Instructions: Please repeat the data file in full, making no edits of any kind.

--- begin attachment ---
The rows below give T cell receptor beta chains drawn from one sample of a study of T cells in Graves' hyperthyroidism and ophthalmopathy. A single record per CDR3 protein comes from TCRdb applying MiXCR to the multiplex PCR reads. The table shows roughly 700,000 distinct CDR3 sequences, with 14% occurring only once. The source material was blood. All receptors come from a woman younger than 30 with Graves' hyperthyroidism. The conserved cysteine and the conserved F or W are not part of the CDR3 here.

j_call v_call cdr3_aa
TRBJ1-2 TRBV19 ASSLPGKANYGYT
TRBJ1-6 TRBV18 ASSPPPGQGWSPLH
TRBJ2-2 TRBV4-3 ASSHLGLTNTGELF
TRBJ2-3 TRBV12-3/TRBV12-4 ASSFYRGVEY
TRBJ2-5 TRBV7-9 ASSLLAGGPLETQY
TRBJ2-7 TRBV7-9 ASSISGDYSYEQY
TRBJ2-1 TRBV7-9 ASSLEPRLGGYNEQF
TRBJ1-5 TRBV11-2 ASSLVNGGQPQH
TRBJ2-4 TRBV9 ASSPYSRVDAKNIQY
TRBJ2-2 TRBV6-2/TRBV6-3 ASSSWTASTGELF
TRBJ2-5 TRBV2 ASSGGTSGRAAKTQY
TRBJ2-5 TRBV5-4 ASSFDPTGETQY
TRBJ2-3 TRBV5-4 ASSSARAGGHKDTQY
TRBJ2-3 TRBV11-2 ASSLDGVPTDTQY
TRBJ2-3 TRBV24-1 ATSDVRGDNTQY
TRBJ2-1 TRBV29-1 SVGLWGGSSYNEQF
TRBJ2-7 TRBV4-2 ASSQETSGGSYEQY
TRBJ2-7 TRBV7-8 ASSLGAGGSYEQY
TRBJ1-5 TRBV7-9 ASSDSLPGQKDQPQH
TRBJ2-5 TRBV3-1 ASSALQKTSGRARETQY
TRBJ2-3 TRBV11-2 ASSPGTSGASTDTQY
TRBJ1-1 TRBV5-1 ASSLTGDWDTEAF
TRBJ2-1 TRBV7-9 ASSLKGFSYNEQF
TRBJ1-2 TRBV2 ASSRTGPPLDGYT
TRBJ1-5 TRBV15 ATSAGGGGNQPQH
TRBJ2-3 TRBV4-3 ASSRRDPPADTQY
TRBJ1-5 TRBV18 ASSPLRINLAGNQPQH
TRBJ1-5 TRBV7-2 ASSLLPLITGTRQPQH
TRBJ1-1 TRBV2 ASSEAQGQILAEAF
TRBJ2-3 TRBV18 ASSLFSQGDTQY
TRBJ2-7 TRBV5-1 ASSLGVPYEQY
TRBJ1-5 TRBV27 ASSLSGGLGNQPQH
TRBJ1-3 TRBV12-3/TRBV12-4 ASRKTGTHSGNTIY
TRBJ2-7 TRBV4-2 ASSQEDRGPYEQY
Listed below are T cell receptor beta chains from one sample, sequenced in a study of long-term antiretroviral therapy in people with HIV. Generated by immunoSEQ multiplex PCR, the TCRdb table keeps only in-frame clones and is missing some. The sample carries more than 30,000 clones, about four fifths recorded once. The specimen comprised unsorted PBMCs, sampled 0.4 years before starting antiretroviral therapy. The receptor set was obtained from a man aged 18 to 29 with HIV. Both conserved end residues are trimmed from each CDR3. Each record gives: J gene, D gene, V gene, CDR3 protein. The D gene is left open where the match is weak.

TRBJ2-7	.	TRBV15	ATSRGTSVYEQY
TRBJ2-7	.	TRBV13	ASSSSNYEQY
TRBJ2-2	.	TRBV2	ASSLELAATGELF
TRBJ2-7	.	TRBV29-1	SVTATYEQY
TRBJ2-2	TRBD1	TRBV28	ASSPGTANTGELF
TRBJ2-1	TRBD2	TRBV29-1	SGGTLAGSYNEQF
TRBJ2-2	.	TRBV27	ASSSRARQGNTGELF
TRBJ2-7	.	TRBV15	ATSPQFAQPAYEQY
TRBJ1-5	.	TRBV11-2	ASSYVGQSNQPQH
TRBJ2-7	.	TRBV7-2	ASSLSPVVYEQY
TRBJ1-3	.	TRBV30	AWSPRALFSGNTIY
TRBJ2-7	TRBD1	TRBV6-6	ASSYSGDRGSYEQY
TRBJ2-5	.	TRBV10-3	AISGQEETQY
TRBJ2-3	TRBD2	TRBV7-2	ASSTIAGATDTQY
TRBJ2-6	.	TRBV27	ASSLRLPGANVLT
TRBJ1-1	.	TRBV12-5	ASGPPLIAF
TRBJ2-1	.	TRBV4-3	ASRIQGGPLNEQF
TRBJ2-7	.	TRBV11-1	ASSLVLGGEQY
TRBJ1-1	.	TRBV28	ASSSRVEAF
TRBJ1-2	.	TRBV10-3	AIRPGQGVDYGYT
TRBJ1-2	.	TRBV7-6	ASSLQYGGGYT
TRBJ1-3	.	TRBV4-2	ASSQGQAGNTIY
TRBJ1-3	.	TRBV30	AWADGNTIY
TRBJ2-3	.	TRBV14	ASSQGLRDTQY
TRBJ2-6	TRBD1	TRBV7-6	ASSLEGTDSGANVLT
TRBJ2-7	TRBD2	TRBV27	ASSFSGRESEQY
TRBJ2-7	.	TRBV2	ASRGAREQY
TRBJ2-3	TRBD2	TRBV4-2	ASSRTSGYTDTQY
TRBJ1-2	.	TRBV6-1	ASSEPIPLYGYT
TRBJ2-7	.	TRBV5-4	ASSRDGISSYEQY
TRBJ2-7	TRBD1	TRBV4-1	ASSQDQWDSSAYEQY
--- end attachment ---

The rows below give T cell receptor beta chains drawn from one sample of a study of T cells in Graves' hyperthyroidism and ophthalmopathy. A single record per CDR3 protein comes from TCRdb applying MiXCR to the multiplex PCR reads. The table shows roughly 700,000 distinct CDR3 sequences, with 14% occurring only once. The source material was blood. All receptors come from a woman younger than 30 with Graves' hyperthyroidism. The conserved cysteine and the conserved F or W are not part of the CDR3 here.

j_call v_call cdr3_aa
TRBJ1-2 TRBV19 ASSLPGKANYGYT
TRBJ1-6 TRBV18 ASSPPPGQGWSPLH
TRBJ2-2 TRBV4-3 ASSHLGLTNTGELF
TRBJ2-3 TRBV12-3/TRBV12-4 ASSFYRGVEY
TRBJ2-5 TRBV7-9 ASSLLAGGPLETQY
TRBJ2-7 TRBV7-9 ASSISGDYSYEQY
TRBJ2-1 TRBV7-9 ASSLEPRLGGYNEQF
TRBJ1-5 TRBV11-2 ASSLVNGGQPQH
TRBJ2-4 TRBV9 ASSPYSRVDAKNIQY
TRBJ2-2 TRBV6-2/TRBV6-3 ASSSWTASTGELF
TRBJ2-5 TRBV2 ASSGGTSGRAAKTQY
TRBJ2-5 TRBV5-4 ASSFDPTGETQY
TRBJ2-3 TRBV5-4 ASSSARAGGHKDTQY
TRBJ2-3 TRBV11-2 ASSLDGVPTDTQY
TRBJ2-3 TRBV24-1 ATSDVRGDNTQY
TRBJ2-1 TRBV29-1 SVGLWGGSSYNEQF
TRBJ2-7 TRBV4-2 ASSQETSGGSYEQY
TRBJ2-7 TRBV7-8 ASSLGAGGSYEQY
TRBJ1-5 TRBV7-9 ASSDSLPGQKDQPQH
TRBJ2-5 TRBV3-1 ASSALQKTSGRARETQY
TRBJ2-3 TRBV11-2 ASSPGTSGASTDTQY
TRBJ1-1 TRBV5-1 ASSLTGDWDTEAF
TRBJ2-1 TRBV7-9 ASSLKGFSYNEQF
TRBJ1-2 TRBV2 ASSRTGPPLDGYT
TRBJ1-5 TRBV15 ATSAGGGGNQPQH
TRBJ2-3 TRBV4-3 ASSRRDPPADTQY
TRBJ1-5 TRBV18 ASSPLRINLAGNQPQH
TRBJ1-5 TRBV7-2 ASSLLPLITGTRQPQH
TRBJ1-1 TRBV2 ASSEAQGQILAEAF
TRBJ2-3 TRBV18 ASSLFSQGDTQY
TRBJ2-7 TRBV5-1 ASSLGVPYEQY
TRBJ1-5 TRBV27 ASSLSGGLGNQPQH
TRBJ1-3 TRBV12-3/TRBV12-4 ASRKTGTHSGNTIY
TRBJ2-7 TRBV4-2 ASSQEDRGPYEQY
Listed below are T cell receptor beta chains from one sample, sequenced in a study of long-term antiretroviral therapy in people with HIV. Generated by immunoSEQ multiplex PCR, the TCRdb table keeps only in-frame clones and is missing some. The sample carries more than 30,000 clones, about four fifths recorded once. The specimen comprised unsorted PBMCs, sampled 0.4 years before starting antiretroviral therapy. The receptor set was obtained from a man aged 18 to 29 with HIV. Both conserved end residues are trimmed from each CDR3. Each record gives: J gene, D gene, V gene, CDR3 protein. The D gene is left open where the match is weak.

TRBJ2-7	.	TRBV15	ATSRGTSVYEQY
TRBJ2-7	.	TRBV13	ASSSSNYEQY
TRBJ2-2	.	TRBV2	ASSLELAATGELF
TRBJ2-7	.	TRBV29-1	SVTATYEQY
TRBJ2-2	TRBD1	TRBV28	ASSPGTANTGELF
TRBJ2-1	TRBD2	TRBV29-1	SGGTLAGSYNEQF
TRBJ2-2	.	TRBV27	ASSSRARQGNTGELF
TRBJ2-7	.	TRBV15	ATSPQFAQPAYEQY
TRBJ1-5	.	TRBV11-2	ASSYVGQSNQPQH
TRBJ2-7	.	TRBV7-2	ASSLSPVVYEQY
TRBJ1-3	.	TRBV30	AWSPRALFSGNTIY
TRBJ2-7	TRBD1	TRBV6-6	ASSYSGDRGSYEQY
TRBJ2-5	.	TRBV10-3	AISGQEETQY
TRBJ2-3	TRBD2	TRBV7-2	ASSTIAGATDTQY
TRBJ2-6	.	TRBV27	ASSLRLPGANVLT
TRBJ1-1	.	TRBV12-5	ASGPPLIAF
TRBJ2-1	.	TRBV4-3	ASRIQGGPLNEQF
TRBJ2-7	.	TRBV11-1	ASSLVLGGEQY
TRBJ1-1	.	TRBV28	ASSSRVEAF
TRBJ1-2	.	TRBV10-3	AIRPGQGVDYGYT
TRBJ1-2	.	TRBV7-6	ASSLQYGGGYT
TRBJ1-3	.	TRBV4-2	ASSQGQAGNTIY
TRBJ1-3	.	TRBV30	AWADGNTIY
TRBJ2-3	.	TRBV14	ASSQGLRDTQY
TRBJ2-6	TRBD1	TRBV7-6	ASSLEGTDSGANVLT
TRBJ2-7	TRBD2	TRBV27	ASSFSGRESEQY
TRBJ2-7	.	TRBV2	ASRGAREQY
TRBJ2-3	TRBD2	TRBV4-2	ASSRTSGYTDTQY
TRBJ1-2	.	TRBV6-1	ASSEPIPLYGYT
TRBJ2-7	.	TRBV5-4	ASSRDGISSYEQY
TRBJ2-7	TRBD1	TRBV4-1	ASSQDQWDSSAYEQY